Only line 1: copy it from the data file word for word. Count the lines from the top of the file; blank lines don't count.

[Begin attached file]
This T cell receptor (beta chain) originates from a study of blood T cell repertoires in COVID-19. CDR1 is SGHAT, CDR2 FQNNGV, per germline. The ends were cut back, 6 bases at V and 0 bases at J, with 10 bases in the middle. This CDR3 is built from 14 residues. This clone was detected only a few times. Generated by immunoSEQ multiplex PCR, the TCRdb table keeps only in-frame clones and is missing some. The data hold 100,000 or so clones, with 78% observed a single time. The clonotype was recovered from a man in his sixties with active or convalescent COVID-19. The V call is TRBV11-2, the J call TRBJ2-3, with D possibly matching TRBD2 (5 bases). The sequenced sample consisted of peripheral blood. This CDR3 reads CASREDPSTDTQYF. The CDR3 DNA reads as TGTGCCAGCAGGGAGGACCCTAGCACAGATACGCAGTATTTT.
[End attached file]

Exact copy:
This T cell receptor (beta chain) originates from a study of blood T cell repertoires in COVID-19. CDR1 is SGHAT, CDR2 FQNNGV, per germline. The ends were cut back, 6 bases at V and 0 bases at J, with 10 bases in the middle. This CDR3 is built from 14 residues. This clone was detected only a few times. Generated by immunoSEQ multiplex PCR, the TCRdb table keeps only in-frame clones and is missing some. The data hold 100,000 or so clones, with 78% observed a single time. The clonotype was recovered from a man in his sixties with active or convalescent COVID-19. The V call is TRBV11-2, the J call TRBJ2-3, with D possibly matching TRBD2 (5 bases). The sequenced sample consisted of peripheral blood. This CDR3 reads CASREDPSTDTQYF. The CDR3 DNA reads as TGTGCCAGCAGGGAGGACCCTAGCACAGATACGCAGTATTTT.